• Serious games that are exported solely as a game engine will not meet the threshold of control, even if they are expected to be configured by a foreign end-user (including militaries) for any of the purposes stated above. However, the software or technology that is required to configure the game into any of the above is likely to be subject to export control, even if that software or technology is exported before or after the export of the actual game.
  • Software is not controlled if it is generally available to the public at retail selling points without restrictions. Therefore, video games for game consoles are not controlled, even if they feature realistic military scenarios.
If it is not clear if a serious game meets any of the above criteria, advice should be sought from DEC.
Note: If the items listed above are in the public domain, no controls will apply.

What is an export?

Goods that leave Australia with an intention to be landed outside Australia are considered to be an export. This includes goods and technologies sent by air and sea, through a freight forwarder, Australia Post, or carried in personal (checked-in or hand) luggage. Goods and technology sent overseas for sale, demonstration, repairs or return to the manufacturer are considered to be an export. Goods and technologies that have been temporarily imported under a Customs carnet are also subject to export controls when leaving Australia.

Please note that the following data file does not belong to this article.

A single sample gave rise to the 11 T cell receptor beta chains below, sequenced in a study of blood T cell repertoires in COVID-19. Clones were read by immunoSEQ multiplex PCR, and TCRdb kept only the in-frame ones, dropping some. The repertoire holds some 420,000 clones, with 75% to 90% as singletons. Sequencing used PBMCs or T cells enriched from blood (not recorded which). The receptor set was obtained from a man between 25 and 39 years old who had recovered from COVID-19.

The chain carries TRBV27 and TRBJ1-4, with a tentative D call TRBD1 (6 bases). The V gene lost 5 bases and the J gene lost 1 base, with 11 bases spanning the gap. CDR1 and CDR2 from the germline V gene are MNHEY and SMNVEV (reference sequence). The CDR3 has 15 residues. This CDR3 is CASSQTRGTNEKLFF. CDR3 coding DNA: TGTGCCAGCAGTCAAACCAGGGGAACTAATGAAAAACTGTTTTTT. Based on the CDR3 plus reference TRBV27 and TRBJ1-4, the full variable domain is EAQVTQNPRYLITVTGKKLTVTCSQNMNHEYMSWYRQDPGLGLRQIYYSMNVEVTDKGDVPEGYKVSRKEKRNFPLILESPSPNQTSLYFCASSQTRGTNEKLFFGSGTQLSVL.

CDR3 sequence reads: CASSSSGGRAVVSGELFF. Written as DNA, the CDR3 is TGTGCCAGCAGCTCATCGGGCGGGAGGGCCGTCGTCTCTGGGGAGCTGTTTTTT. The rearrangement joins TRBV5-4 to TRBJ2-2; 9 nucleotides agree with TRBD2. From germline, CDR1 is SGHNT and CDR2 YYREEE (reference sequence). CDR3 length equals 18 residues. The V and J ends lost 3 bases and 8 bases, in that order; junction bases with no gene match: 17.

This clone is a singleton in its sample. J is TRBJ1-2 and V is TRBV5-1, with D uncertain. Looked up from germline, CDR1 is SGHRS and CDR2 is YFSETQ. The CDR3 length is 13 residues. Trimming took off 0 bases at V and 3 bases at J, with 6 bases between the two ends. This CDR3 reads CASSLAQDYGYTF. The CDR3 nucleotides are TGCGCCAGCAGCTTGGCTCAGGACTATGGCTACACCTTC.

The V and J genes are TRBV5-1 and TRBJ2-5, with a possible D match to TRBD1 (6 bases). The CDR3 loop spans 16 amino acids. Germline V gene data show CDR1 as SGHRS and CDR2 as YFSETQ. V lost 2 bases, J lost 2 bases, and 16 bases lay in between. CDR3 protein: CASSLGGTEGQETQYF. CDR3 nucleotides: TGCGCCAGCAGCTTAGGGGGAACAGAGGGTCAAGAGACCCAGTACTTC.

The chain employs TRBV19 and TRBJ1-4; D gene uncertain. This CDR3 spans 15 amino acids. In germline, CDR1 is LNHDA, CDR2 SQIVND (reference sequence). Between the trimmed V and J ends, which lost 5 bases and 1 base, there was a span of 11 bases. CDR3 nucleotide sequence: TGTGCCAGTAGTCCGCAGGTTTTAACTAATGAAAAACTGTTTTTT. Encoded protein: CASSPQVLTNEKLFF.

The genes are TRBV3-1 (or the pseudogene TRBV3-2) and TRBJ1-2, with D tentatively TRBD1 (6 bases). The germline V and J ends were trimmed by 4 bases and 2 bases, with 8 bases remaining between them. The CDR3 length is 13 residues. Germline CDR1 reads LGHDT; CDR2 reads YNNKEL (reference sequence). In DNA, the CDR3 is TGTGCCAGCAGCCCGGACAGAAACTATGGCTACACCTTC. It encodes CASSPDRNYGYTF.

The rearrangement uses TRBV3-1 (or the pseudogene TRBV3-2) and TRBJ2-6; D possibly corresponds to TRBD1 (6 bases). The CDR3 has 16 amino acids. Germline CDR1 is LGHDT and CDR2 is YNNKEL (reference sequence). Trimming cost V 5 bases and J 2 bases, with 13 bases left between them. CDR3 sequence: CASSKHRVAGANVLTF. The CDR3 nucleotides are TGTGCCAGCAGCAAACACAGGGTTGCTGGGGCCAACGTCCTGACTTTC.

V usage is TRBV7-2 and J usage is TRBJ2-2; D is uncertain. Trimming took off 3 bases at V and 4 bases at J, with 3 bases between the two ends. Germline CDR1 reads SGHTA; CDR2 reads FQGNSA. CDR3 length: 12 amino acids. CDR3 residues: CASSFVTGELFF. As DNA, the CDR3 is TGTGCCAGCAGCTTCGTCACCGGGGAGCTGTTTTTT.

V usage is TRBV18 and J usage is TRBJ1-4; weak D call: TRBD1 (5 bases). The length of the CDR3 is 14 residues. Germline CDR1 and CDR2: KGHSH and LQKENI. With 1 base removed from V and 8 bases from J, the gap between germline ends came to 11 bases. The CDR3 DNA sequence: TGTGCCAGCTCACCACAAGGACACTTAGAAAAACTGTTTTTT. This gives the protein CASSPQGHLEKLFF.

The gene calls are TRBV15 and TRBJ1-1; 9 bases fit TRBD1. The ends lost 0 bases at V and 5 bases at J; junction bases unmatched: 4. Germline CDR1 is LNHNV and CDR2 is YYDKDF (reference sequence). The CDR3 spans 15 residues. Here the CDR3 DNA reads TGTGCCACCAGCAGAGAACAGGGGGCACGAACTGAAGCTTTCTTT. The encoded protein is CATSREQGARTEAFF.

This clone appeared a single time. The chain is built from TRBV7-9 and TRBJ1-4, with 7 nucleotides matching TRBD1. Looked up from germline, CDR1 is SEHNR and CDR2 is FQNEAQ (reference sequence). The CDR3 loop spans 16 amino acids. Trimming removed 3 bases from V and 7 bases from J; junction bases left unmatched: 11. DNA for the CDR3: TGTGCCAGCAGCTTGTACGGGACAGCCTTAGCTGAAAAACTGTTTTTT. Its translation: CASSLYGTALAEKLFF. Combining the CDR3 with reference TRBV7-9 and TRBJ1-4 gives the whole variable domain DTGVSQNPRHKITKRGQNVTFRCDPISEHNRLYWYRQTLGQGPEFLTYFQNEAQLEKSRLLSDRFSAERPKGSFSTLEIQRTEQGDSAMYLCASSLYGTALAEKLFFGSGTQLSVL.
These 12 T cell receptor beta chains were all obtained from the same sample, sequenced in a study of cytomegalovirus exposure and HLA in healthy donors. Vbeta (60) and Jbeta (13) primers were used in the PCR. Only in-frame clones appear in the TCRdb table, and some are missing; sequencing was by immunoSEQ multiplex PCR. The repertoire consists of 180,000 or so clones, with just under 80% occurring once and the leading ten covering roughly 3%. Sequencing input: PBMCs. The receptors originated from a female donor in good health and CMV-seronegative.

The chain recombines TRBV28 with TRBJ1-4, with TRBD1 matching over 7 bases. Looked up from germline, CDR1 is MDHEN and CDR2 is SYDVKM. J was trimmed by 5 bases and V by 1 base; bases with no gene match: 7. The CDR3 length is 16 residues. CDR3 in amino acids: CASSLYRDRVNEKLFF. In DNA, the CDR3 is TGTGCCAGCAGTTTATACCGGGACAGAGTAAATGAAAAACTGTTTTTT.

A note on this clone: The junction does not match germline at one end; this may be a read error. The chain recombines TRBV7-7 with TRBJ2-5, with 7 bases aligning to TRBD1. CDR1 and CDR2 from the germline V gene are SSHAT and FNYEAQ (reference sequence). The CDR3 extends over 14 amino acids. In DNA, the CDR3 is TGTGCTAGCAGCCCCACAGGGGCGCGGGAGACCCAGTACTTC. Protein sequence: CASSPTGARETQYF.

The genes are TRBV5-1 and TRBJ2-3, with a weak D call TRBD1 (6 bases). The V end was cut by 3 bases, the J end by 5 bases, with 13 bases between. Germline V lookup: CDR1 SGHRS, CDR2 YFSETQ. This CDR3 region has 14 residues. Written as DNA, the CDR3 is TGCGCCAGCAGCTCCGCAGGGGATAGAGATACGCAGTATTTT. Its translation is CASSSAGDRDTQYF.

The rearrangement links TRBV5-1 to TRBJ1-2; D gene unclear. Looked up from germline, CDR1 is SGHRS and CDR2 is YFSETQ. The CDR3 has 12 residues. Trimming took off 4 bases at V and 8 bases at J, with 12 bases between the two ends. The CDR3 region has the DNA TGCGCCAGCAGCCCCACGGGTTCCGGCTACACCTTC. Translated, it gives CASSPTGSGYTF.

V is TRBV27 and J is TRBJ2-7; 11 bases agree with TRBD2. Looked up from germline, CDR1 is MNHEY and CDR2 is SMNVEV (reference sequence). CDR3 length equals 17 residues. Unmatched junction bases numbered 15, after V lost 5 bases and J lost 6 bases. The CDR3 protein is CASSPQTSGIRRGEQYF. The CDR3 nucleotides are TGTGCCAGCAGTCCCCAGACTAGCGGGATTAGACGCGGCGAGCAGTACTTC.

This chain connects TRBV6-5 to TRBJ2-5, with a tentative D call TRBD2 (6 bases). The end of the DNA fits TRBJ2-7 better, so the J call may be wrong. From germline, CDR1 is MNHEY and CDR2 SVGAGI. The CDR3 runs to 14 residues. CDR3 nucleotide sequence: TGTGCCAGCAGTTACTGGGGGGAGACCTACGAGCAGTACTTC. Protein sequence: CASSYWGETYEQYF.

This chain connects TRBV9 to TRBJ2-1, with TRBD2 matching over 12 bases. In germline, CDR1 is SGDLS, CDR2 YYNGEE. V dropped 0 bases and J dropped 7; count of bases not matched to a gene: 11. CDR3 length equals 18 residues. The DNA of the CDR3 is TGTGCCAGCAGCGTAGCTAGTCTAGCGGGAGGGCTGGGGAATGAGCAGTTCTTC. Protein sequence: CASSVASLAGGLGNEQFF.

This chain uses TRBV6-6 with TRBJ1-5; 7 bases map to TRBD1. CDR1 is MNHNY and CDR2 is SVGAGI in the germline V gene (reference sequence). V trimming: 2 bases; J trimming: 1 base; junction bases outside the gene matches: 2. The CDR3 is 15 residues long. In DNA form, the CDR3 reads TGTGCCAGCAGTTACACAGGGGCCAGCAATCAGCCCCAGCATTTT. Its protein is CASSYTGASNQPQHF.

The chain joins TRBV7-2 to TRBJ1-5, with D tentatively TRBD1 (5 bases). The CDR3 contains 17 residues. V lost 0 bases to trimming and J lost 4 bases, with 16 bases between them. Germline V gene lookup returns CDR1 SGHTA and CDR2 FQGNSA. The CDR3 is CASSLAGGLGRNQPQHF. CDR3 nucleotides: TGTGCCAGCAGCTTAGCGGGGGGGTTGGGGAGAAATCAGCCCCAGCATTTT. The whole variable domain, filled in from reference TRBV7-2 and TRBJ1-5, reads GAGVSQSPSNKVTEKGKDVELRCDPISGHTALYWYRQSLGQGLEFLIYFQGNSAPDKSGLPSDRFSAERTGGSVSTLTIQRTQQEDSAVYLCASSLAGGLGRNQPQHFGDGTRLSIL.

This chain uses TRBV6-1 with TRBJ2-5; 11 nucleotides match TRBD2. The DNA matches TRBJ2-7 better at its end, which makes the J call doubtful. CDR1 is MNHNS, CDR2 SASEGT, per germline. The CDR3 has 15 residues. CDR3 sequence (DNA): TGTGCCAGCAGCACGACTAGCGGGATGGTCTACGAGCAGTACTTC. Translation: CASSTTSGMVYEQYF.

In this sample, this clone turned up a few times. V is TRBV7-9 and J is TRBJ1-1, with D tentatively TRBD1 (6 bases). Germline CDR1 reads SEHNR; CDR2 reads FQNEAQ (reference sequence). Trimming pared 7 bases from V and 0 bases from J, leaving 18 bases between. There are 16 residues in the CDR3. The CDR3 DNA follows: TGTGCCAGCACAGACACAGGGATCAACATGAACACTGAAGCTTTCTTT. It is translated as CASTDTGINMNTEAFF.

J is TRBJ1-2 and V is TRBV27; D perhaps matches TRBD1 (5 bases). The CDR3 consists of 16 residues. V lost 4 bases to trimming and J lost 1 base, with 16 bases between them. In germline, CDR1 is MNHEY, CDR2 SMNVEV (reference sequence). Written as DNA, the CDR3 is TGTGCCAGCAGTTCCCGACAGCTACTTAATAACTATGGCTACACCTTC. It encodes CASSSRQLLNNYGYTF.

What are export controls?

The Australian Government controls the export of certain goods and technologies from Australia. Permission is required to export restricted goods and technologies. Defence Export Controls (DEC) is one of many agencies that provide permission to export restricted goods. We regulate the export of goods controlled under Regulation 13E of the Customs (Prohibited Export) Regulations 1958 and administers the Weapons of Mass Destruction (Prevention of Proliferation) Act 1995 (the WMD Act).

What types of goods and technologies are controlled under Regulation 13E?